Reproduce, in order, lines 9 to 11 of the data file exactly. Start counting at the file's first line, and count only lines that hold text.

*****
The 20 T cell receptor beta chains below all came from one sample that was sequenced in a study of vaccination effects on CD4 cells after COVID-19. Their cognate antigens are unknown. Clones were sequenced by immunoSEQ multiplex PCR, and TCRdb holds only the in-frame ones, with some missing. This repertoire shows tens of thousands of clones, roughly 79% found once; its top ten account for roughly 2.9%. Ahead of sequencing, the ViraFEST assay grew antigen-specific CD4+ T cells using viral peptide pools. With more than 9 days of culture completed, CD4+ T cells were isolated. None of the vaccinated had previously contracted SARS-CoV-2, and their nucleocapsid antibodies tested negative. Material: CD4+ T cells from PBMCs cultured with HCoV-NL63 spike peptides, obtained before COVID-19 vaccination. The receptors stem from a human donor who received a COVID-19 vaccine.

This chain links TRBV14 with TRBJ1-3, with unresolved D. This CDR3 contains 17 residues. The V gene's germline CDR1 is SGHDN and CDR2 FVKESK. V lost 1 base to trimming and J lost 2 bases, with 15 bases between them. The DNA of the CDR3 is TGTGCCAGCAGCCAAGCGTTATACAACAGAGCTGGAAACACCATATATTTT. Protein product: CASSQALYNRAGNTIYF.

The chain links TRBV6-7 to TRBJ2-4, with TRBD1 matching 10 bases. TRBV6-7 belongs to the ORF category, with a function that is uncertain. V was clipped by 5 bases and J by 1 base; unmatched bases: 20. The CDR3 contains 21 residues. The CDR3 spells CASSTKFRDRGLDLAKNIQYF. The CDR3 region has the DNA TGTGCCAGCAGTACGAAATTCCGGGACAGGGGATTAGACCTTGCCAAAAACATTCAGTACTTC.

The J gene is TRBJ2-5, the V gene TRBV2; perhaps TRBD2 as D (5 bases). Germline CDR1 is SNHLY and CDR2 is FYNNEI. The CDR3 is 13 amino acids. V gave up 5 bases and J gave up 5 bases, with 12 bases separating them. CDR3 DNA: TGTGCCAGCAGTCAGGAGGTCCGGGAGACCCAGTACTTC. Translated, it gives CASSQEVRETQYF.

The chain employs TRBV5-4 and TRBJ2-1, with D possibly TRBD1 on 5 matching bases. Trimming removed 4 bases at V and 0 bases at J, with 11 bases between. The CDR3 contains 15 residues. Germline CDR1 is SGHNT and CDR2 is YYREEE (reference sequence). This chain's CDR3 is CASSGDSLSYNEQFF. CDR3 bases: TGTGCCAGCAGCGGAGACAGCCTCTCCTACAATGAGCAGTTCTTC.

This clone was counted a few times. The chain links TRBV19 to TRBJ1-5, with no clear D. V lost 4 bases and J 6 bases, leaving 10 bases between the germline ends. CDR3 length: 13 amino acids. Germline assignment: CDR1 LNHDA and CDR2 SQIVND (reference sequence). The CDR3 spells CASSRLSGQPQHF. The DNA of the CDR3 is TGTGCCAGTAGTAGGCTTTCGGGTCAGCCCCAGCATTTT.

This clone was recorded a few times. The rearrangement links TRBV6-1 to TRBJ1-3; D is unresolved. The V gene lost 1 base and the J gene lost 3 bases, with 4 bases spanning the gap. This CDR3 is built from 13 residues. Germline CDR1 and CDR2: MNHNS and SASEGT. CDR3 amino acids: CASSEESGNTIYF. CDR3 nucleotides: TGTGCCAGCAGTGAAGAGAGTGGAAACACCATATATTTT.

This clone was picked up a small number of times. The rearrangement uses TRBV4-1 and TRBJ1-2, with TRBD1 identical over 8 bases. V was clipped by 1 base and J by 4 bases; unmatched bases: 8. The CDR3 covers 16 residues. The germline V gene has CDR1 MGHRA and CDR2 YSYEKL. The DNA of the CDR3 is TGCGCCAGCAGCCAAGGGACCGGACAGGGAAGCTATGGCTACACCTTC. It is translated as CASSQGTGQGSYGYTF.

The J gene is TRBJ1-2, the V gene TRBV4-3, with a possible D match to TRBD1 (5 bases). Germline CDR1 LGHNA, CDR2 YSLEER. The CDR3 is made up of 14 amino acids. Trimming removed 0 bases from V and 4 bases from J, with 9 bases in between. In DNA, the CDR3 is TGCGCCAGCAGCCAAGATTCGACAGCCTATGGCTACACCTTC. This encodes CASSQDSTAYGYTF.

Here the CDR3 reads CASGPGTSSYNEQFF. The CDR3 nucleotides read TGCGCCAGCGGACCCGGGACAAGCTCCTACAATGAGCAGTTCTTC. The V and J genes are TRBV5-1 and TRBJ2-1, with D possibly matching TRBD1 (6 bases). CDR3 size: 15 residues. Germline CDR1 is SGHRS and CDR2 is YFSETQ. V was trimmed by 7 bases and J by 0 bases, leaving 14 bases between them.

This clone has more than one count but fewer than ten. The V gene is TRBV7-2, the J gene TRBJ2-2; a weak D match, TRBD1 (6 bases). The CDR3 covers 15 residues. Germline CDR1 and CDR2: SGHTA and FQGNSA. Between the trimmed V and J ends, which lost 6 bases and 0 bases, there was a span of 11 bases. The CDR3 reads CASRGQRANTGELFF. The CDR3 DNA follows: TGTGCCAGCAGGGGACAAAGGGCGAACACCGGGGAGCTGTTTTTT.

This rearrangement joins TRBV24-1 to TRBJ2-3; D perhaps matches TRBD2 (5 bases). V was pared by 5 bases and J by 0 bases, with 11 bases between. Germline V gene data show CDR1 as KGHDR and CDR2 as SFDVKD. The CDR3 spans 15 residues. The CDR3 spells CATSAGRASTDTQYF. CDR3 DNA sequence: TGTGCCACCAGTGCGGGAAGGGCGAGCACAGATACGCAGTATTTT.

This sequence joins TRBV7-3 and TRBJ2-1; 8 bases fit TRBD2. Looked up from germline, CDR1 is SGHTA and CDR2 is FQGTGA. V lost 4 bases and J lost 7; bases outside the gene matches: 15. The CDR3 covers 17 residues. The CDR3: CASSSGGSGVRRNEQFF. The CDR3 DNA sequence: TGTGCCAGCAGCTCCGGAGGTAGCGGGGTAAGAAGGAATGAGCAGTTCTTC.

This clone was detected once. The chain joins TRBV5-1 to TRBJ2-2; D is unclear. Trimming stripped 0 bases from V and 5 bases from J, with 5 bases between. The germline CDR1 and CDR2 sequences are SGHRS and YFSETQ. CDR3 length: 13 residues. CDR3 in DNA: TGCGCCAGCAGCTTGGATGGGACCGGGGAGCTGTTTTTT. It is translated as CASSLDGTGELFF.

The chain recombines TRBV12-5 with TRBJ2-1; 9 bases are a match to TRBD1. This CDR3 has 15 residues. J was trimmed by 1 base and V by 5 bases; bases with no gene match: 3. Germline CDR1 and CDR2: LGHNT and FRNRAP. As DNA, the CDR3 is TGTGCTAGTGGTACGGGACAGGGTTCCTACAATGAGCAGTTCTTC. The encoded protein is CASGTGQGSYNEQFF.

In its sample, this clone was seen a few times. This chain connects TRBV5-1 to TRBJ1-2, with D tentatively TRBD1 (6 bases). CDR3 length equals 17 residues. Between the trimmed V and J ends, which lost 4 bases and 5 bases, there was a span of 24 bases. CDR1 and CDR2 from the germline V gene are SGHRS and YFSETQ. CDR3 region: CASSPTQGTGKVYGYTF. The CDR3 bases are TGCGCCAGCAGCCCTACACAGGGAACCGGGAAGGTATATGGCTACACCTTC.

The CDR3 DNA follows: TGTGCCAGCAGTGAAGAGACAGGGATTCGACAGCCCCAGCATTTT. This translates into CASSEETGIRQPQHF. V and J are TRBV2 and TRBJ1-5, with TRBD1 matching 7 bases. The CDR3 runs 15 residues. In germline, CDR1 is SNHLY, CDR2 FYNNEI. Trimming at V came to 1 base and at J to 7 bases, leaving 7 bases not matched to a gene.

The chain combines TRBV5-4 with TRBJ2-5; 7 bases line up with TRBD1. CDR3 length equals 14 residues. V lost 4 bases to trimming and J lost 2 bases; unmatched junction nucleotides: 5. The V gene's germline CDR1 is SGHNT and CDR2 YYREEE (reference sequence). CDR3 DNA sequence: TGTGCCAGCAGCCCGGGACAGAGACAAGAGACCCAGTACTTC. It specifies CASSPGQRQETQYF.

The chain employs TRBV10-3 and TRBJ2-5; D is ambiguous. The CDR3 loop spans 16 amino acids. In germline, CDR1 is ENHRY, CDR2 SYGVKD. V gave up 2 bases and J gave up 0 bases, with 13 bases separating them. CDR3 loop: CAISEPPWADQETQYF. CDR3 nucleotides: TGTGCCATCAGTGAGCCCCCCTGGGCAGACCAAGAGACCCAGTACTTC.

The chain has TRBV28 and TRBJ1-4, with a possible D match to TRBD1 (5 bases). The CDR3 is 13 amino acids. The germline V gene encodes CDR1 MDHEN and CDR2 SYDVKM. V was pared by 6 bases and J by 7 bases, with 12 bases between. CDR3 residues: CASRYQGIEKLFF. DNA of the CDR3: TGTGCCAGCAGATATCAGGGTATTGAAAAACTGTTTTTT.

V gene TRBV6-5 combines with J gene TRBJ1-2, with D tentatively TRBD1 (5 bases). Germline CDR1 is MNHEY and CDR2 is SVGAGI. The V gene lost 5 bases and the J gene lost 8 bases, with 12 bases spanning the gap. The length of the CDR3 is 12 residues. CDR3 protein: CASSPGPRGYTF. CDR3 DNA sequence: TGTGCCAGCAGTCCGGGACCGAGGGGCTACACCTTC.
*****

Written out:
The J gene is TRBJ1-2, the V gene TRBV4-3, with a possible D match to TRBD1 (5 bases). Germline CDR1 LGHNA, CDR2 YSLEER. The CDR3 is made up of 14 amino acids. Trimming removed 0 bases from V and 4 bases from J, with 9 bases in between. In DNA, the CDR3 is TGCGCCAGCAGCCAAGATTCGACAGCCTATGGCTACACCTTC. This encodes CASSQDSTAYGYTF.

Here the CDR3 reads CASGPGTSSYNEQFF. The CDR3 nucleotides read TGCGCCAGCGGACCCGGGACAAGCTCCTACAATGAGCAGTTCTTC. The V and J genes are TRBV5-1 and TRBJ2-1, with D possibly matching TRBD1 (6 bases). CDR3 size: 15 residues. Germline CDR1 is SGHRS and CDR2 is YFSETQ. V was trimmed by 7 bases and J by 0 bases, leaving 14 bases between them.

This clone has more than one count but fewer than ten. The V gene is TRBV7-2, the J gene TRBJ2-2; a weak D match, TRBD1 (6 bases). The CDR3 covers 15 residues. Germline CDR1 and CDR2: SGHTA and FQGNSA. Between the trimmed V and J ends, which lost 6 bases and 0 bases, there was a span of 11 bases. The CDR3 reads CASRGQRANTGELFF. The CDR3 DNA follows: TGTGCCAGCAGGGGACAAAGGGCGAACACCGGGGAGCTGTTTTTT.